This week is going to be perhaps the most crucial for the government of the United Progressive Alliance (UPA). Not because it completes three years in office after its re-election for a second consecutive term on May 22, 2009. That, though significant in the life of any political formation in power, has almost faded into irrelevance because of the continued policy stasis that has marked much of UPA-II’s rule, plunging the Indian economy into a crisis-like situation.
The mood in the government, therefore, cannot be one of celebration over its third anniversary, but one preoccupied with concerns over the deteriorating state of the economy and what tough, remedial measures need to be taken without any delay. Adding to that mood of gloom and uncertainty is the speculation within the Congress party over who should be the next finance minister, if indeed the current finance minister, Pranab Mukherjee, is nominated to be the UPA’s candidate for the president’s election.
If expectations of action this week have risen, nobody except the UPA’s top leadership can take the blame. In June 2011, the government gave oil marketing companies the freedom to revise petrol prices in tune with the movement in international crude oil prices. Prices of diesel and cooking gas, too, were raised, though not freed from the administered pricing regime prevalent for such petroleum products. There was disappointment over the government’s reluctance to implement the recommendations from several expert committees to free diesel and cooking gas prices as well, but there was some relief that at least petrol prices became free.
However, that satisfaction was short-lived. Between June and December 2011, petrol prices were revised as many as eight times, but the government imposed an informal freeze on prices in December 2011. That freeze continues even today. Thus, prices of diesel, cooking gas and kerosene remain unchanged from what they were almost a year ago and petrol price has seen no revision since December 2011, even though international crude oil prices went up in this period, softening a bit only in the last few weeks. In spite of that, oil marketing companies’ under-recoveries have been mounting, putting more pressure on the government’s finances, since it became clear that the Rs 43,000 crore provided in the Union Budget to meet oil subsidy for the current fiscal year would not be enough.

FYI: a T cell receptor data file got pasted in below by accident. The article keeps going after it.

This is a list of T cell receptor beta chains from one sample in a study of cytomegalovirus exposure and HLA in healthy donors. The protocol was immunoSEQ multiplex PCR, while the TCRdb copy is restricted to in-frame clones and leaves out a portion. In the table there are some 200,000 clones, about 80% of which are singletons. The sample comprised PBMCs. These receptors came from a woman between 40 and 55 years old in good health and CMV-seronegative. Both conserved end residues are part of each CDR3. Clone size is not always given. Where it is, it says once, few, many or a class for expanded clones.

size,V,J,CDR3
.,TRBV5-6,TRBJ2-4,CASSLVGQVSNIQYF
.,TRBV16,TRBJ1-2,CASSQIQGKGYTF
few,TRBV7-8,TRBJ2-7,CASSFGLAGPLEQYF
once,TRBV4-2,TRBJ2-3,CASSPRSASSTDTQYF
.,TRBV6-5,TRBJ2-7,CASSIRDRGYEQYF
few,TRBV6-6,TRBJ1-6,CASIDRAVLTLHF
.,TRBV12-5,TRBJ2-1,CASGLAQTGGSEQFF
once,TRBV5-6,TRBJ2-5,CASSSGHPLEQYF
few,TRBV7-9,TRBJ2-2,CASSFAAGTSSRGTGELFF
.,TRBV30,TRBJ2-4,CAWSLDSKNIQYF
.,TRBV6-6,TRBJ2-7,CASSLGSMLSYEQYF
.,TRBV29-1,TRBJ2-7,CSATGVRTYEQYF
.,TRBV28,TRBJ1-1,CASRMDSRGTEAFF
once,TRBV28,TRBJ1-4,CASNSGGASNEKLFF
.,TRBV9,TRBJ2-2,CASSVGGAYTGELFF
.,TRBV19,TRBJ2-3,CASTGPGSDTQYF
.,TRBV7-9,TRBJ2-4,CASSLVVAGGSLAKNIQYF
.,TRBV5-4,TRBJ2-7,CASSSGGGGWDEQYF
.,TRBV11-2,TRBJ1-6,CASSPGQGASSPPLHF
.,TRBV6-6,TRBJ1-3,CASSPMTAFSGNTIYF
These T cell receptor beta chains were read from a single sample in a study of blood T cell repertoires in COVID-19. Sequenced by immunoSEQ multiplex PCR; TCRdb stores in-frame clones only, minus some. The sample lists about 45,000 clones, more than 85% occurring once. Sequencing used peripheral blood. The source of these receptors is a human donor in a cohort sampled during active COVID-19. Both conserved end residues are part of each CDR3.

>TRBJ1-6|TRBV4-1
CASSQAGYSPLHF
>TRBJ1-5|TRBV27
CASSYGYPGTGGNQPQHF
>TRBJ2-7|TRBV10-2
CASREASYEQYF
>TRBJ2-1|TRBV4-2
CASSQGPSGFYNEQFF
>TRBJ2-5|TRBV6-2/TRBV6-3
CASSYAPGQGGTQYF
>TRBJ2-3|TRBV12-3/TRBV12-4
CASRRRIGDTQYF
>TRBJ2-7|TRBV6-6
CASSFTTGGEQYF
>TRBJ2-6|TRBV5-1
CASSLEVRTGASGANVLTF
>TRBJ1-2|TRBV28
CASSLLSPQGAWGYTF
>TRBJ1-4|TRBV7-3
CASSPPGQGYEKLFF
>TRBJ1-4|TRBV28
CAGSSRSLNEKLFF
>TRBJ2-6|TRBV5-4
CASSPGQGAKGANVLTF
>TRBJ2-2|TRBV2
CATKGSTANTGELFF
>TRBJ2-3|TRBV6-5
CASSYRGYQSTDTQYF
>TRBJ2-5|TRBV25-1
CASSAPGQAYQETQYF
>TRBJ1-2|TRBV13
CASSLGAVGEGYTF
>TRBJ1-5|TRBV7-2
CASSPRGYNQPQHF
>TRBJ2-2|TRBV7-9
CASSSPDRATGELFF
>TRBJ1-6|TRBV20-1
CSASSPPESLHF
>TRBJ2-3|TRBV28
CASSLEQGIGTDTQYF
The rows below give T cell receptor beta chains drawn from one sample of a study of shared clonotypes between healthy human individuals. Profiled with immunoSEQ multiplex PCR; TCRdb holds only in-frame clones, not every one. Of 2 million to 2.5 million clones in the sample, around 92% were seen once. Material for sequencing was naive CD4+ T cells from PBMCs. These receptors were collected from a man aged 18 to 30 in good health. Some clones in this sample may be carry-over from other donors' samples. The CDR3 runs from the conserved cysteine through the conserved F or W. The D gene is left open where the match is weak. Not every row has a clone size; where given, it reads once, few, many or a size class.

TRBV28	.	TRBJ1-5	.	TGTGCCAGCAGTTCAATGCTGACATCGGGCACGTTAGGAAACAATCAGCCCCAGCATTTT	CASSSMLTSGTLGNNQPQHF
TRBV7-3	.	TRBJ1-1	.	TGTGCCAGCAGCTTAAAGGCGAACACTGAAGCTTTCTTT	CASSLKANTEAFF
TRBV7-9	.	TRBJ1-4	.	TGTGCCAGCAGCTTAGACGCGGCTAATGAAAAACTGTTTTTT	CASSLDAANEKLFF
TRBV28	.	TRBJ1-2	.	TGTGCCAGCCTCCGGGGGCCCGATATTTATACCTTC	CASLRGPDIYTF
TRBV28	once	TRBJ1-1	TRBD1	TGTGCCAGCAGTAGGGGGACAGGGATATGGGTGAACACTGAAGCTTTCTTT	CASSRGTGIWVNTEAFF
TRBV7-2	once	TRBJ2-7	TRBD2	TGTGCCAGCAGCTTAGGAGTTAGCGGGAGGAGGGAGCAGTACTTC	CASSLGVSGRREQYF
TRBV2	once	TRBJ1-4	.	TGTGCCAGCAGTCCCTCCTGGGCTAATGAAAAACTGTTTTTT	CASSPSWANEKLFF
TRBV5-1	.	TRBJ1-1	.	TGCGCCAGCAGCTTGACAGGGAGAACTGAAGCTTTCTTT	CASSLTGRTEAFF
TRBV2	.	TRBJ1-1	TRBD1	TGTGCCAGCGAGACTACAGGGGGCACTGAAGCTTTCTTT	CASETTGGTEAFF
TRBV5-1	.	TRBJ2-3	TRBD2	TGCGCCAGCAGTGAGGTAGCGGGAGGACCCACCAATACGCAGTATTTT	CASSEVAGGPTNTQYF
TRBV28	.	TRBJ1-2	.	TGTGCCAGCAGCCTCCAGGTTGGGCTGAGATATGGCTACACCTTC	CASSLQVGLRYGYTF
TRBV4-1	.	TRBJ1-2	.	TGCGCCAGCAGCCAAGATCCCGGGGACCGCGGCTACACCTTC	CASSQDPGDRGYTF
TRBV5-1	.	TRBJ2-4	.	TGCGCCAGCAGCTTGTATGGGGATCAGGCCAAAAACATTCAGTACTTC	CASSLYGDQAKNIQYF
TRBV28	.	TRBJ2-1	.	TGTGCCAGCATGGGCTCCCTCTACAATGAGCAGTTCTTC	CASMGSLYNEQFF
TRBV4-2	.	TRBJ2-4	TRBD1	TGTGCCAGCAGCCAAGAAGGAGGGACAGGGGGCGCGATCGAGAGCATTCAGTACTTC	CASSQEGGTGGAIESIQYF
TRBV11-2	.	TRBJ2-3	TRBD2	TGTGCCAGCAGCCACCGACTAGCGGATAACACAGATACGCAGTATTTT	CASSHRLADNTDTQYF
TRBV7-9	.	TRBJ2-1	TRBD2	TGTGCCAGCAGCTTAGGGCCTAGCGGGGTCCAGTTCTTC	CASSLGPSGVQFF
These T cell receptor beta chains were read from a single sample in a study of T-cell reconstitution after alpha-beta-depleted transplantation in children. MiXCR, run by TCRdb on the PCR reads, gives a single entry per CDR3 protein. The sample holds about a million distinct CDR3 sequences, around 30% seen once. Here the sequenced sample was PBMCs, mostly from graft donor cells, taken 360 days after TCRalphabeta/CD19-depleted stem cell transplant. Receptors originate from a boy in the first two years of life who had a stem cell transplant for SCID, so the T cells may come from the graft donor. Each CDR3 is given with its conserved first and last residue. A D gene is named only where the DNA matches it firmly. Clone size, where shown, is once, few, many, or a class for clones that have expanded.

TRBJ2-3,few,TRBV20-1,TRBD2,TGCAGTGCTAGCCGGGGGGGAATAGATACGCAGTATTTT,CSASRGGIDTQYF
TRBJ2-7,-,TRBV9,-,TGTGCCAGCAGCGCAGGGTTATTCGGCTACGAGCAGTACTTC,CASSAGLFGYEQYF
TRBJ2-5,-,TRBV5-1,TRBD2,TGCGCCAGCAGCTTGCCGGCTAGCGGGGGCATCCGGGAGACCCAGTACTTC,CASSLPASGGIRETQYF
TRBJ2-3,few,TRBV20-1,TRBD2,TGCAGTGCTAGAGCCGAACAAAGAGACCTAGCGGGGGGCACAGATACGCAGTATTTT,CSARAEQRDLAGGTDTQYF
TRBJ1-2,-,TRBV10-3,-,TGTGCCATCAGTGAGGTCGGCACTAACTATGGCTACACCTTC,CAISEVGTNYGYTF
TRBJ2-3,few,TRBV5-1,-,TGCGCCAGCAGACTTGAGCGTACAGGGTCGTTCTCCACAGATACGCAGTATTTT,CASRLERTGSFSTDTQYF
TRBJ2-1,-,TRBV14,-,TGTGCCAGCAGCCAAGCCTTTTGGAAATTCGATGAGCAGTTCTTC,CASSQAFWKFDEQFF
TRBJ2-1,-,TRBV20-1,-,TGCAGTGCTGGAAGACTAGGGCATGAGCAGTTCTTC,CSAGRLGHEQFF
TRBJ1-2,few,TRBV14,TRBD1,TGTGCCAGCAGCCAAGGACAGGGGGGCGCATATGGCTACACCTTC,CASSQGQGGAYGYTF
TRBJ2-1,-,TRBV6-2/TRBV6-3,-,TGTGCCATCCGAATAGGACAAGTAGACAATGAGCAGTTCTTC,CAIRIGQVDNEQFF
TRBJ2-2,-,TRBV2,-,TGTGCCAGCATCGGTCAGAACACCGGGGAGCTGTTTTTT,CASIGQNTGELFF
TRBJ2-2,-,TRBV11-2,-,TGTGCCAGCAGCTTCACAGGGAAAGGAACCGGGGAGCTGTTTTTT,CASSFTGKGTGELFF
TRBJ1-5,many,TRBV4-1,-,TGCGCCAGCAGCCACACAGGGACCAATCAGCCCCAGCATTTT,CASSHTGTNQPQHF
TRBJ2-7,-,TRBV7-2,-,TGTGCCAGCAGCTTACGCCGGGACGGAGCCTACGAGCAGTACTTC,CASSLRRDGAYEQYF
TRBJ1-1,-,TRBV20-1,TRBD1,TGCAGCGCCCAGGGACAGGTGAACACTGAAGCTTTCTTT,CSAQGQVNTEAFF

Distressed oil marketing companies were informally told that they could raise petrol prices only when they were politically acceptable, that is, after the Assembly elections were completed by the end of February and when Parliament was not in session. And as far as diesel and cooking gas prices were concerned, these were in any case under government control. The Budget session of Parliament in 2012 began in the first week of March. This meant that oil companies had no window of opportunity to raise petrol prices. By the time the Assembly elections got over, Parliament began its Budget session. If that meant a big blow to the state-owned oil marketing companies, worse was to follow in the form of an expectation that prices could be revised after Parliament’s Budget session comes to an end on May 22.
The problem with such expectations is that any fresh delay in deciding on petroleum product prices could further dampen sentiments and reconfirm the government’s continued policy paralysis. With every passing day without an increase in petroleum product prices, the government’s credibility will take a bigger hit and the markets waiting for a positive signal on reforms from such decisions will get further depressed. This is the price UPA-II is paying for having postponed a decision that it should have taken long ago — in December, before the Election Commission had enforced the code of conduct for the Assembly elections. That procrastination has driven the Indian economy closer to a twin-deficit trap — a widening fiscal gap along with a rising current account deficit that are now reminiscent of India’s worst economic crisis in 1991.
Civil servants occupying key positions in the UPA government are now hoping that the political leadership will, at last, act firmly enough to put an end to such expectations. They also wonder why the government is not decisively pushing ahead the agenda for tax reforms like the introduction of the goods and service tax regime by initiating dialogue with at least the chief ministers of states willing to implement the new system. Let the new regime be started in at least these states and the rest should follow, as it happened in the case of the state value-added tax system, they point out.
With Mukherjee’s name doing the rounds as a UPA candidate for the president’s election, the level of expectation in North Block has acquired a new dimension. Who will be the next finance minister, if Mukherjee agrees to be the UPA’s nominee for the presidency? This week may not provide a final answer to this question, but it has certainly added to the political uncertainty that already troubles UPA-II even as it celebrates its third anniversary.